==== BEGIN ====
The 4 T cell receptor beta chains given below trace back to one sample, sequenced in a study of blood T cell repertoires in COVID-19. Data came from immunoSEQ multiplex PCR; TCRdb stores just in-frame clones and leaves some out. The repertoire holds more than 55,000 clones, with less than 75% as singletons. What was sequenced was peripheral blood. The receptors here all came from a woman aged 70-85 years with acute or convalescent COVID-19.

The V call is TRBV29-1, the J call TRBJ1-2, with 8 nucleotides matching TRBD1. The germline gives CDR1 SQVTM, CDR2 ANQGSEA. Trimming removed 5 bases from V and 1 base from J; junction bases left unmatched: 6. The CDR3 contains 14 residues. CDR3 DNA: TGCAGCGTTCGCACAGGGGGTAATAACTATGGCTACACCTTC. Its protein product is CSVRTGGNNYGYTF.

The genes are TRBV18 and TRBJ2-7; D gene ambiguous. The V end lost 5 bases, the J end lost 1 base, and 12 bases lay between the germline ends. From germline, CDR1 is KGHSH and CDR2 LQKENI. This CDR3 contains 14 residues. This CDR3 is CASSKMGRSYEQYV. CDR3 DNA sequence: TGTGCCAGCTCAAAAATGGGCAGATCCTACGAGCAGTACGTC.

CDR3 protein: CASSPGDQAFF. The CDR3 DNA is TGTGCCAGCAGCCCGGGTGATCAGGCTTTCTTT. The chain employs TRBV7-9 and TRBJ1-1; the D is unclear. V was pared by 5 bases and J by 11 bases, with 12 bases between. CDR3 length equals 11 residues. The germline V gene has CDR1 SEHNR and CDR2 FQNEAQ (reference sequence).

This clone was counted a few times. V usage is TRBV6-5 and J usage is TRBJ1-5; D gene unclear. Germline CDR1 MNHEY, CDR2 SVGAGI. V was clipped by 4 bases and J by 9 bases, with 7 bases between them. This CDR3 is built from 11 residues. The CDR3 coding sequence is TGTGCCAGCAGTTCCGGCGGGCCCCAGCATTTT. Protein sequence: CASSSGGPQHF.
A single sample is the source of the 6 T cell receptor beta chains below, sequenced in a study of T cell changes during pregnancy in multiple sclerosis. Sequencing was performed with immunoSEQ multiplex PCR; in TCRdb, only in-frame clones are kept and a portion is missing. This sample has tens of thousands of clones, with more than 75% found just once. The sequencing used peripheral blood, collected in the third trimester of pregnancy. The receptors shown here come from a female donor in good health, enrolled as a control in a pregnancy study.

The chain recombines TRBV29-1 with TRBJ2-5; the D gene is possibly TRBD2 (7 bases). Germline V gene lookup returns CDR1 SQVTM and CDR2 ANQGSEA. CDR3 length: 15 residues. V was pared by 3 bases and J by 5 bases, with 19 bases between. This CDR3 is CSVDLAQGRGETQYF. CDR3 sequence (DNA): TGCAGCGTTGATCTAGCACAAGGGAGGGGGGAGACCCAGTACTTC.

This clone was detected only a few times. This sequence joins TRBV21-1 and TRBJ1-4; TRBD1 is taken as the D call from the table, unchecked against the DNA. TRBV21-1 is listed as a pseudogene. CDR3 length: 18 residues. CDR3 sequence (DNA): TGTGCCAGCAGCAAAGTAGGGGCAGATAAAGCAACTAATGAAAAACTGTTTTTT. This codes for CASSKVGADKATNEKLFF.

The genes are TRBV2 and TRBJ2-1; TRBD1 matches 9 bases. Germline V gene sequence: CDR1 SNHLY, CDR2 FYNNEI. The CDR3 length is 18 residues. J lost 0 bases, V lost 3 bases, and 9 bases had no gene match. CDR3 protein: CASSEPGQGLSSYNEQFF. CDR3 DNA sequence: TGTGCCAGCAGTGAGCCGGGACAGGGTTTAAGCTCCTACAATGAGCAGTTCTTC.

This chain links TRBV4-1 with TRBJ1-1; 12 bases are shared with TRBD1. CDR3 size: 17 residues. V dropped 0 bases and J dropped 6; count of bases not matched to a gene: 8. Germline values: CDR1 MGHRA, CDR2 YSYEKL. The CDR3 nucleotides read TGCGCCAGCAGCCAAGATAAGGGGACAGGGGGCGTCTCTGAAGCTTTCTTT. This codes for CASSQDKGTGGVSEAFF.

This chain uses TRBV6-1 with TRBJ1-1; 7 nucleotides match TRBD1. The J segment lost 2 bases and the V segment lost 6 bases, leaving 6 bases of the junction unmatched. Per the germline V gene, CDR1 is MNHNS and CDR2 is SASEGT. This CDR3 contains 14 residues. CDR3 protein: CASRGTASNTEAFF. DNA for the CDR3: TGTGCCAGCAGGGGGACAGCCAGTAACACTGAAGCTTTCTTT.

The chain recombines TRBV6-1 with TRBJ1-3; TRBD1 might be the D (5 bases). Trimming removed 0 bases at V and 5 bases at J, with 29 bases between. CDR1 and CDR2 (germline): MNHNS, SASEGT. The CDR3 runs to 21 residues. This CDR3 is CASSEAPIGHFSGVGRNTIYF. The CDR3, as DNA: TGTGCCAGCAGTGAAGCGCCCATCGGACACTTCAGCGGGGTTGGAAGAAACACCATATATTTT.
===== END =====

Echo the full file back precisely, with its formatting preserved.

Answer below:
The 4 T cell receptor beta chains given below trace back to one sample, sequenced in a study of blood T cell repertoires in COVID-19. Data came from immunoSEQ multiplex PCR; TCRdb stores just in-frame clones and leaves some out. The repertoire holds more than 55,000 clones, with less than 75% as singletons. What was sequenced was peripheral blood. The receptors here all came from a woman aged 70-85 years with acute or convalescent COVID-19.

The V call is TRBV29-1, the J call TRBJ1-2, with 8 nucleotides matching TRBD1. The germline gives CDR1 SQVTM, CDR2 ANQGSEA. Trimming removed 5 bases from V and 1 base from J; junction bases left unmatched: 6. The CDR3 contains 14 residues. CDR3 DNA: TGCAGCGTTCGCACAGGGGGTAATAACTATGGCTACACCTTC. Its protein product is CSVRTGGNNYGYTF.

The genes are TRBV18 and TRBJ2-7; D gene ambiguous. The V end lost 5 bases, the J end lost 1 base, and 12 bases lay between the germline ends. From germline, CDR1 is KGHSH and CDR2 LQKENI. This CDR3 contains 14 residues. This CDR3 is CASSKMGRSYEQYV. CDR3 DNA sequence: TGTGCCAGCTCAAAAATGGGCAGATCCTACGAGCAGTACGTC.

CDR3 protein: CASSPGDQAFF. The CDR3 DNA is TGTGCCAGCAGCCCGGGTGATCAGGCTTTCTTT. The chain employs TRBV7-9 and TRBJ1-1; the D is unclear. V was pared by 5 bases and J by 11 bases, with 12 bases between. CDR3 length equals 11 residues. The germline V gene has CDR1 SEHNR and CDR2 FQNEAQ (reference sequence).

This clone was counted a few times. V usage is TRBV6-5 and J usage is TRBJ1-5; D gene unclear. Germline CDR1 MNHEY, CDR2 SVGAGI. V was clipped by 4 bases and J by 9 bases, with 7 bases between them. This CDR3 is built from 11 residues. The CDR3 coding sequence is TGTGCCAGCAGTTCCGGCGGGCCCCAGCATTTT. Protein sequence: CASSSGGPQHF.
A single sample is the source of the 6 T cell receptor beta chains below, sequenced in a study of T cell changes during pregnancy in multiple sclerosis. Sequencing was performed with immunoSEQ multiplex PCR; in TCRdb, only in-frame clones are kept and a portion is missing. This sample has tens of thousands of clones, with more than 75% found just once. The sequencing used peripheral blood, collected in the third trimester of pregnancy. The receptors shown here come from a female donor in good health, enrolled as a control in a pregnancy study.

The chain recombines TRBV29-1 with TRBJ2-5; the D gene is possibly TRBD2 (7 bases). Germline V gene lookup returns CDR1 SQVTM and CDR2 ANQGSEA. CDR3 length: 15 residues. V was pared by 3 bases and J by 5 bases, with 19 bases between. This CDR3 is CSVDLAQGRGETQYF. CDR3 sequence (DNA): TGCAGCGTTGATCTAGCACAAGGGAGGGGGGAGACCCAGTACTTC.

This clone was detected only a few times. This sequence joins TRBV21-1 and TRBJ1-4; TRBD1 is taken as the D call from the table, unchecked against the DNA. TRBV21-1 is listed as a pseudogene. CDR3 length: 18 residues. CDR3 sequence (DNA): TGTGCCAGCAGCAAAGTAGGGGCAGATAAAGCAACTAATGAAAAACTGTTTTTT. This codes for CASSKVGADKATNEKLFF.

The genes are TRBV2 and TRBJ2-1; TRBD1 matches 9 bases. Germline V gene sequence: CDR1 SNHLY, CDR2 FYNNEI. The CDR3 length is 18 residues. J lost 0 bases, V lost 3 bases, and 9 bases had no gene match. CDR3 protein: CASSEPGQGLSSYNEQFF. CDR3 DNA sequence: TGTGCCAGCAGTGAGCCGGGACAGGGTTTAAGCTCCTACAATGAGCAGTTCTTC.

This chain links TRBV4-1 with TRBJ1-1; 12 bases are shared with TRBD1. CDR3 size: 17 residues. V dropped 0 bases and J dropped 6; count of bases not matched to a gene: 8. Germline values: CDR1 MGHRA, CDR2 YSYEKL. The CDR3 nucleotides read TGCGCCAGCAGCCAAGATAAGGGGACAGGGGGCGTCTCTGAAGCTTTCTTT. This codes for CASSQDKGTGGVSEAFF.

This chain uses TRBV6-1 with TRBJ1-1; 7 nucleotides match TRBD1. The J segment lost 2 bases and the V segment lost 6 bases, leaving 6 bases of the junction unmatched. Per the germline V gene, CDR1 is MNHNS and CDR2 is SASEGT. This CDR3 contains 14 residues. CDR3 protein: CASRGTASNTEAFF. DNA for the CDR3: TGTGCCAGCAGGGGGACAGCCAGTAACACTGAAGCTTTCTTT.

The chain recombines TRBV6-1 with TRBJ1-3; TRBD1 might be the D (5 bases). Trimming removed 0 bases at V and 5 bases at J, with 29 bases between. CDR1 and CDR2 (germline): MNHNS, SASEGT. The CDR3 runs to 21 residues. This CDR3 is CASSEAPIGHFSGVGRNTIYF. The CDR3, as DNA: TGTGCCAGCAGTGAAGCGCCCATCGGACACTTCAGCGGGGTTGGAAGAAACACCATATATTTT.